Professor Shelley D. Minteer

Professor Shelley D. Minteer
Department of Chemistry

College of Science

University of Utah


"Electrochemical Alternatives to Haber-Bosch Ammonia Production"

The Haber-Bosch process, responsible for producing NH3 from H2 and N2, ranks as one of the most important discoveries in the history of chemistry. Its industrial application in synthetic fertilizers contributed to the continuously increasing population and their quality of life. The Haber-Bosch process, however, is a very energy-intensive process with high temperature (500 °C) and pressure (20 MPa) required for efficient NH3 production. Over 1 % of the world's energy sources were consumed in order to produce ~140 megatons of NH3 in 2015. Additionally, 3 % of global CO2 emissions are due to the Haber-Bosch related technology. A renewable strategy for ammonia production would therefore be valuable. In nature, the ability to reduce N2 to NH3 is limited to a group of bacteria and archaea classified as diazotrophs, all of which share an enzyme called nitrogenase. Using methylviologen (N,N'-dimethyl-4,4'-bipyridinium) to shuttle electrons to nitrogenase, N2 reduction to NH3 can be mediated at an electrode surface. The coupling of this nitrogenase cathode with a bioanode which utilizes the enzyme hydrogenase to oxidize molecular hydrogen (H2) results in an enzymatic fuel cell (EFC) that is able to produce NH3 from H2 and N2, while simultaneously producing an electrical current. To demonstrate this, 60 mC of charge was passed across H2/N2 EFCs, which resulted in the formation of 286 nmol NH3 mg-1 MoFe protein, corresponding to a Faradaic efficiency of 26.4 %. Importantly, this EFC produces NH3 and electrical energy in a carbon-neutral manner. A protective Fell protein, which can reversibly lock nitrogenase into a multicomponent protective complex upon exposure to low concentrations of 02, was incorporated into a nitrogenase bioelectrosynthetic cell whereby NH3 was produced using air as a substrate. This marks a significant step forward in overcoming the crippling limitation of nitrogenase's sensitivity toward O2. Finally, this talk will discuss Bioelectrochemical strategies for eliminating the ATP-dependence of this reaction.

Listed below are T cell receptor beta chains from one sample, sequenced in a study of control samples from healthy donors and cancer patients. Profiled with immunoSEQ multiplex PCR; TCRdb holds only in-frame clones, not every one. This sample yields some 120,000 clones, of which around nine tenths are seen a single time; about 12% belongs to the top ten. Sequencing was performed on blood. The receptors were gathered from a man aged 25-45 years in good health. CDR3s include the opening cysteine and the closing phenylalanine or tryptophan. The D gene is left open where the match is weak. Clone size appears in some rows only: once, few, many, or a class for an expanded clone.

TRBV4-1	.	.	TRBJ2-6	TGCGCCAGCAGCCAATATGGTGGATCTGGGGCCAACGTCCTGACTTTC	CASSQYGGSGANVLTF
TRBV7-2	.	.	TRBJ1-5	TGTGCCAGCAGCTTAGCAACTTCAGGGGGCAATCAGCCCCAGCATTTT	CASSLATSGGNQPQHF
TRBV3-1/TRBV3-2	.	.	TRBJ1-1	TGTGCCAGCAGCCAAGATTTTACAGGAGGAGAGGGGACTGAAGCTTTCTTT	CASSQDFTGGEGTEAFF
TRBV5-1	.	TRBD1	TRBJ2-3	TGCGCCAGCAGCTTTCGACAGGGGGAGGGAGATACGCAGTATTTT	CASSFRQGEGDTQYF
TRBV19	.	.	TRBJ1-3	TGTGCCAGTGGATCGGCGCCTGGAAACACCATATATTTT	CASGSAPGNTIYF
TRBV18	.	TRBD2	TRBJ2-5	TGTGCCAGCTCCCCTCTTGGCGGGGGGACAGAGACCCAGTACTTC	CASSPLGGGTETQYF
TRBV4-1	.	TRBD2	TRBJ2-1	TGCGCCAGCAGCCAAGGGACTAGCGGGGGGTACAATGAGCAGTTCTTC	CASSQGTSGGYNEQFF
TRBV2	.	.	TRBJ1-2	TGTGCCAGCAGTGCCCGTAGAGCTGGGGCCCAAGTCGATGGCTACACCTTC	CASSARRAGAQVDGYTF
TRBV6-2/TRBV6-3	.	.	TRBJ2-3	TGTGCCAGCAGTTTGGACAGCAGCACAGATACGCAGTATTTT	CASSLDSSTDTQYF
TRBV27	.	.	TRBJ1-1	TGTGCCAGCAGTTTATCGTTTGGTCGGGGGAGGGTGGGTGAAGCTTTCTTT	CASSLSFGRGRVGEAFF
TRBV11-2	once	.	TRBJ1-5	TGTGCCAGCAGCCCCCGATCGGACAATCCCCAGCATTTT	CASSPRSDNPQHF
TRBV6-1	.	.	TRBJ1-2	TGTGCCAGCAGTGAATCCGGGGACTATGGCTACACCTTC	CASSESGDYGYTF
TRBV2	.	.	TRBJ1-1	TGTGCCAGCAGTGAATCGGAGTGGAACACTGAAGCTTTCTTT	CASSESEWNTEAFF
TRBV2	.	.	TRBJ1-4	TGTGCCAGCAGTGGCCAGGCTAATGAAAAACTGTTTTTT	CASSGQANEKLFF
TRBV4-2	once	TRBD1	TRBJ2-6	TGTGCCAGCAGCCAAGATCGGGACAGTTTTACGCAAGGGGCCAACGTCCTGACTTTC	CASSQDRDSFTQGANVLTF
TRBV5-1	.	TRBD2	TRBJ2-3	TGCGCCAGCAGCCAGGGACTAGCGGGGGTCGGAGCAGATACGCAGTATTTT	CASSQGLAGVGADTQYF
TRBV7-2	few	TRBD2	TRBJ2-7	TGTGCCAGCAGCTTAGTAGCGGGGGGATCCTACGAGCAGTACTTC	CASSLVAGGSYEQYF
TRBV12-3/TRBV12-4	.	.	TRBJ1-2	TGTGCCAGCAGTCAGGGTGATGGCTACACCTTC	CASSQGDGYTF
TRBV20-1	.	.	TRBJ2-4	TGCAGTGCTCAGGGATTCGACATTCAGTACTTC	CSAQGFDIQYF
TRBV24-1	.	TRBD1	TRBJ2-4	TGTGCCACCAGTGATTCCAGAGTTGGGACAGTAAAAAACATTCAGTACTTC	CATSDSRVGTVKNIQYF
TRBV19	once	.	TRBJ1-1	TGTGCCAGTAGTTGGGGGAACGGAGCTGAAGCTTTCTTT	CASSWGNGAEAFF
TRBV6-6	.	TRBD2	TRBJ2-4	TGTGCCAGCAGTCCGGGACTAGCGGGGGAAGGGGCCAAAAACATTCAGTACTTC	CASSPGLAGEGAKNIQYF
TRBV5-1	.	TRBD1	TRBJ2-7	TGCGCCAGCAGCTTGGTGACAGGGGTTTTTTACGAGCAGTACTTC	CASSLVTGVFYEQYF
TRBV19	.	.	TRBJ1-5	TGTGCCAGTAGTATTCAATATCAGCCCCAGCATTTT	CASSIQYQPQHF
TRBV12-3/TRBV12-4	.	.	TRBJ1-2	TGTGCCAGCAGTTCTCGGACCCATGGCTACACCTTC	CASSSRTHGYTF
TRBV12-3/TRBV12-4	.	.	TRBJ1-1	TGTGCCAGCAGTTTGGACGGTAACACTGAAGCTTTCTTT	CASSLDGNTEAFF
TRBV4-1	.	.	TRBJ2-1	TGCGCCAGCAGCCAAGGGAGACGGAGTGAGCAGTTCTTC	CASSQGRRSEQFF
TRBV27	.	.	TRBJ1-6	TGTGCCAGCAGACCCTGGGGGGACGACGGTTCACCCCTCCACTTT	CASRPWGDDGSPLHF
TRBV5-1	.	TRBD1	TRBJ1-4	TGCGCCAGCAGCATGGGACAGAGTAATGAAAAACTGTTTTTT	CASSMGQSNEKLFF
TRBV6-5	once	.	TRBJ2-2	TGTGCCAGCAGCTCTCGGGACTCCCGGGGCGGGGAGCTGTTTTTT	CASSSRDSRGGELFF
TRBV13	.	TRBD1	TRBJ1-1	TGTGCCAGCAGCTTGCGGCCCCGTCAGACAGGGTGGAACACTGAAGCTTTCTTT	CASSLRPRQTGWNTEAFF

Shelley D. Minteer

Prof. Shelley Minteer is the Dale and Susan Poulter Endowed Chair of Biological Chemistry and Associate Chair of Chemistry at the University of Utah. Prof. Minteer is also the director of the NSF Center for Synthetic Organic Electrochemistry. Prof. Minteer’s research focuses on improving the abiotic-biotic interface between biocatalysts and electrode surfaces for enhanced bioelectrocatalysis. These biocatalysts include microbial cells, organelles, redox proteins, and oxidoreductase enzymes. The Minteer group utilizes a variety of electroanalytical techniques (linear polarization, cyclic voltammetry, differential pulse voltammetry, differential pulse amperometry), as well as a variety of biological and spectroscopic techniques to accomplish these goals.

Start date
Tuesday, Oct. 4, 2022, 9:45 a.m.
End date
Tuesday, Oct. 4, 2022, 11 a.m.

331 Smith Hall

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